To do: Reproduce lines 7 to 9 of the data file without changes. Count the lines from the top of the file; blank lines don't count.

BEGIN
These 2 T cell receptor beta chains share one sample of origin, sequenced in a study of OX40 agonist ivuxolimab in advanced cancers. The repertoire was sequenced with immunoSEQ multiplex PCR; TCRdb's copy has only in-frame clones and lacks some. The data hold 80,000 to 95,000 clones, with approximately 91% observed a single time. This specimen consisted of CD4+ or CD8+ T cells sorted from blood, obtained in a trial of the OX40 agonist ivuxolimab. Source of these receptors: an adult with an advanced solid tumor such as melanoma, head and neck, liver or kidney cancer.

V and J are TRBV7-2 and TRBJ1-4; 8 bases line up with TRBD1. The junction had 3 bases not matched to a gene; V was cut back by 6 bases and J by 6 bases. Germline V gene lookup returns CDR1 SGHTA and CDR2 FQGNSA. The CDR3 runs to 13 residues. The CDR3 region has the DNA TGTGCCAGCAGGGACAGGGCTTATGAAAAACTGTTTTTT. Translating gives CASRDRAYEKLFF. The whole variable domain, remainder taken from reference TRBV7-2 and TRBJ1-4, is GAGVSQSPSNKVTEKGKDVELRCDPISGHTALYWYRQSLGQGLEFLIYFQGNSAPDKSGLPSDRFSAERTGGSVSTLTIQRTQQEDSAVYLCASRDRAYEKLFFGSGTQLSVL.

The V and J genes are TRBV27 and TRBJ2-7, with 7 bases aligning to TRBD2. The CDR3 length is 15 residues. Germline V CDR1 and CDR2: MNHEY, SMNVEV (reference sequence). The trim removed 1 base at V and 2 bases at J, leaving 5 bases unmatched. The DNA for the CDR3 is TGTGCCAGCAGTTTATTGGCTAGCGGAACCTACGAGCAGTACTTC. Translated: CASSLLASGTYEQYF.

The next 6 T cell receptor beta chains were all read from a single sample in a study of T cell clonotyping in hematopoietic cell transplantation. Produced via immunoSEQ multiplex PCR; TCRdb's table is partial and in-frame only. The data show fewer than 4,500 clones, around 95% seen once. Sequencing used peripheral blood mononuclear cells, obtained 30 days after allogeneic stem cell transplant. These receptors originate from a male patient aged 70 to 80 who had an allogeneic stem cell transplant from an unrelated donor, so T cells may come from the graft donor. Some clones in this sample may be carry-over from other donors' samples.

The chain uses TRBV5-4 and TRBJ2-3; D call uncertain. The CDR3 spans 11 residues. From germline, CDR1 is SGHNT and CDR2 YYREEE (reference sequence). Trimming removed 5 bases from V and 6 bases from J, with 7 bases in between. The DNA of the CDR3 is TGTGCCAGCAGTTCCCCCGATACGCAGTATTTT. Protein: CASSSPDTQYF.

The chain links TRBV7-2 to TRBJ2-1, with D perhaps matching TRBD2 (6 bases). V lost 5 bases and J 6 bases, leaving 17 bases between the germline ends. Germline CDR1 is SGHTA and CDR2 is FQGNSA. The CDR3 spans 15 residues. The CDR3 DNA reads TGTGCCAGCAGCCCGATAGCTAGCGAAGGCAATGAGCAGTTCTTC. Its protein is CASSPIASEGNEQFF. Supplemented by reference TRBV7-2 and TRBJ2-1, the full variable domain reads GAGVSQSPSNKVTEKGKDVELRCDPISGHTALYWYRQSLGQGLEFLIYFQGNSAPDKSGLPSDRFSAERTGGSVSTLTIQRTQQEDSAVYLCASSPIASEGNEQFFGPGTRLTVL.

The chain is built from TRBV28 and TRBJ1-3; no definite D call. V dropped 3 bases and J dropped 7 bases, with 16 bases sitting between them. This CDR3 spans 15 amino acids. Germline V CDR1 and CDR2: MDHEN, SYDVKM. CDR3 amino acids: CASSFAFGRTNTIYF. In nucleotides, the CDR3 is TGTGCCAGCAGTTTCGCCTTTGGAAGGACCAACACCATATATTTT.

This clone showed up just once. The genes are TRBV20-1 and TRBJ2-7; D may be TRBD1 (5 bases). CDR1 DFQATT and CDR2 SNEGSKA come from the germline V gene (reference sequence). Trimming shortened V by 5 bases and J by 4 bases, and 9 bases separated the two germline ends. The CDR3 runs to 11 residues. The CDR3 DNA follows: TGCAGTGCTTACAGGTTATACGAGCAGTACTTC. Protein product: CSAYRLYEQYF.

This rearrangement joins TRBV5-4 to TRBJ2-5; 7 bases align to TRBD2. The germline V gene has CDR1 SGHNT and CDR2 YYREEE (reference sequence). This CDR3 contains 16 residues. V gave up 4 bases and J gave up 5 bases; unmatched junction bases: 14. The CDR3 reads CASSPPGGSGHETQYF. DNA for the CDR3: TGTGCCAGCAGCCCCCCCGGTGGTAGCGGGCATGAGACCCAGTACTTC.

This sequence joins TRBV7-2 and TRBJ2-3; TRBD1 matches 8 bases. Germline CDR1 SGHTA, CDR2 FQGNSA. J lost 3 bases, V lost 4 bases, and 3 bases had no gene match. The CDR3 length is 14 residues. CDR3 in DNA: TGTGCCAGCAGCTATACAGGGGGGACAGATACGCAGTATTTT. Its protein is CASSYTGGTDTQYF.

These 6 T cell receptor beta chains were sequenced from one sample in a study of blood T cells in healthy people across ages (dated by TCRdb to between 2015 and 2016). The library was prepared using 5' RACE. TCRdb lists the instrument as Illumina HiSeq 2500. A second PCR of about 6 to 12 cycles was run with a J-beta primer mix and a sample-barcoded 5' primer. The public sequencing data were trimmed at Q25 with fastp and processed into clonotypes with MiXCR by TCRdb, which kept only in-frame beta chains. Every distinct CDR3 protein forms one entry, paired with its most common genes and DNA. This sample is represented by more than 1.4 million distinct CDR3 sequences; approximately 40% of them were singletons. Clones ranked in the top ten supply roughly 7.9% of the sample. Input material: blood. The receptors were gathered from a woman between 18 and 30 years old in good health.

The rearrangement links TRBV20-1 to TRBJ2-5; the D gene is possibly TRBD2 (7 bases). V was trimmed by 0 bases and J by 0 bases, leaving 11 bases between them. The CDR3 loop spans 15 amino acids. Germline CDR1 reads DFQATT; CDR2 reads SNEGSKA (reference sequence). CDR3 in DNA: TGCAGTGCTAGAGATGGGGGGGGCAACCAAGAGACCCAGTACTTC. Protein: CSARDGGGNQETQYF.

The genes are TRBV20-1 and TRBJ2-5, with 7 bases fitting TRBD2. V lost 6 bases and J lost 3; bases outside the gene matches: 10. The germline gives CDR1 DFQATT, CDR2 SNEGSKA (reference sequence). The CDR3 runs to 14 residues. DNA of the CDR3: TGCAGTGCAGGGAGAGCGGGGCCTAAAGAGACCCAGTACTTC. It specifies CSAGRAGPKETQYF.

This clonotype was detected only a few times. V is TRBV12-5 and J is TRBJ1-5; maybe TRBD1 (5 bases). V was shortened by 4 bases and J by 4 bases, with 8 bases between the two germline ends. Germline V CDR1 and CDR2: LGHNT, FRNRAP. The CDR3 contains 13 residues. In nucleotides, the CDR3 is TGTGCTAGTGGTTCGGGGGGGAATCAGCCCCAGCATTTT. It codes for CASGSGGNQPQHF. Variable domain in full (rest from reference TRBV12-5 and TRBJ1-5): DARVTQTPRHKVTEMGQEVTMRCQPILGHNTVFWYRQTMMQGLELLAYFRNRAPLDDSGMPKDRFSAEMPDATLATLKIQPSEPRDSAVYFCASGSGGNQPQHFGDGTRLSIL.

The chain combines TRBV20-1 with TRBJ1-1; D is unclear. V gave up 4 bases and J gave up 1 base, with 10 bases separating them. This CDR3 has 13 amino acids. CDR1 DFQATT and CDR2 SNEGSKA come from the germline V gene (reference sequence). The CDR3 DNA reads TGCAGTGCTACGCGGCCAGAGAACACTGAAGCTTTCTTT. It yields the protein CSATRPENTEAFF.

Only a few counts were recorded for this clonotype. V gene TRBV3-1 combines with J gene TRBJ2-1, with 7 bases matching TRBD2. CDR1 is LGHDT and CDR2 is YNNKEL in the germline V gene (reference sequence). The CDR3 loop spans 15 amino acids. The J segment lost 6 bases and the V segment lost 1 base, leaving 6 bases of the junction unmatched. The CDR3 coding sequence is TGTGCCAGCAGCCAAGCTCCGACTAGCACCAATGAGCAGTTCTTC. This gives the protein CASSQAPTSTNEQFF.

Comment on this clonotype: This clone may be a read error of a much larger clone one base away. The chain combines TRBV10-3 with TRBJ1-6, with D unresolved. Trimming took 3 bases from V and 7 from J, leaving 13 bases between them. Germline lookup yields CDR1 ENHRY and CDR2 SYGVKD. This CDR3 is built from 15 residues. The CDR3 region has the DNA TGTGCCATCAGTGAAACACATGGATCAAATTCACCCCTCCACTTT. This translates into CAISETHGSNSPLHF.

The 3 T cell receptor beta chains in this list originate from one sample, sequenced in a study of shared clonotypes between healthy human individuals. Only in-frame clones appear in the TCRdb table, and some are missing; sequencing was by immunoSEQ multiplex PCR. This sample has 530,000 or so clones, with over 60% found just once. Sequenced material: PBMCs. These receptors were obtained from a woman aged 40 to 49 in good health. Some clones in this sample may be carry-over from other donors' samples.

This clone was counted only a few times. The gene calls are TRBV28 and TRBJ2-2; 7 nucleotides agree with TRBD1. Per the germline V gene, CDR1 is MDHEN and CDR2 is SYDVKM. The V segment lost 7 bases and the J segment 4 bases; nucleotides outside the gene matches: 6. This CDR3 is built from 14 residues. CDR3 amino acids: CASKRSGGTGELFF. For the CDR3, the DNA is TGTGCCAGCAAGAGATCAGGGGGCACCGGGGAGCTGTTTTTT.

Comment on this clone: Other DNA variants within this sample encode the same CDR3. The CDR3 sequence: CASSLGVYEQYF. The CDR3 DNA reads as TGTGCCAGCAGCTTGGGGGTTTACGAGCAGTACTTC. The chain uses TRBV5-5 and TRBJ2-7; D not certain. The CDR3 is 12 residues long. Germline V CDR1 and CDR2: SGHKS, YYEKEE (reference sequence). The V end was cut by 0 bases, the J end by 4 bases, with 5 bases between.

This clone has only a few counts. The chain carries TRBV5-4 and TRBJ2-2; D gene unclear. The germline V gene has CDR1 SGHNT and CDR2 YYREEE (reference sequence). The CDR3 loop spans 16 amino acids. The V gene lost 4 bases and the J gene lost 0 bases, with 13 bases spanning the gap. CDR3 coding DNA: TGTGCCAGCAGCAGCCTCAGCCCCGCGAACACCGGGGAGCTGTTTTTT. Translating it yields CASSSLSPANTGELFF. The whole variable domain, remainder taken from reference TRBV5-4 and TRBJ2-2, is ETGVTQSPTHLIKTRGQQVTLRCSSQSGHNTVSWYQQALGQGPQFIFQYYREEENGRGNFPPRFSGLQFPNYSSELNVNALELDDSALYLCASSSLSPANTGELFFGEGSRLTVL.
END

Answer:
The chain is built from TRBV28 and TRBJ1-3; no definite D call. V dropped 3 bases and J dropped 7 bases, with 16 bases sitting between them. This CDR3 spans 15 amino acids. Germline V CDR1 and CDR2: MDHEN, SYDVKM. CDR3 amino acids: CASSFAFGRTNTIYF. In nucleotides, the CDR3 is TGTGCCAGCAGTTTCGCCTTTGGAAGGACCAACACCATATATTTT.

This clone showed up just once. The genes are TRBV20-1 and TRBJ2-7; D may be TRBD1 (5 bases). CDR1 DFQATT and CDR2 SNEGSKA come from the germline V gene (reference sequence). Trimming shortened V by 5 bases and J by 4 bases, and 9 bases separated the two germline ends. The CDR3 runs to 11 residues. The CDR3 DNA follows: TGCAGTGCTTACAGGTTATACGAGCAGTACTTC. Protein product: CSAYRLYEQYF.

This rearrangement joins TRBV5-4 to TRBJ2-5; 7 bases align to TRBD2. The germline V gene has CDR1 SGHNT and CDR2 YYREEE (reference sequence). This CDR3 contains 16 residues. V gave up 4 bases and J gave up 5 bases; unmatched junction bases: 14. The CDR3 reads CASSPPGGSGHETQYF. DNA for the CDR3: TGTGCCAGCAGCCCCCCCGGTGGTAGCGGGCATGAGACCCAGTACTTC.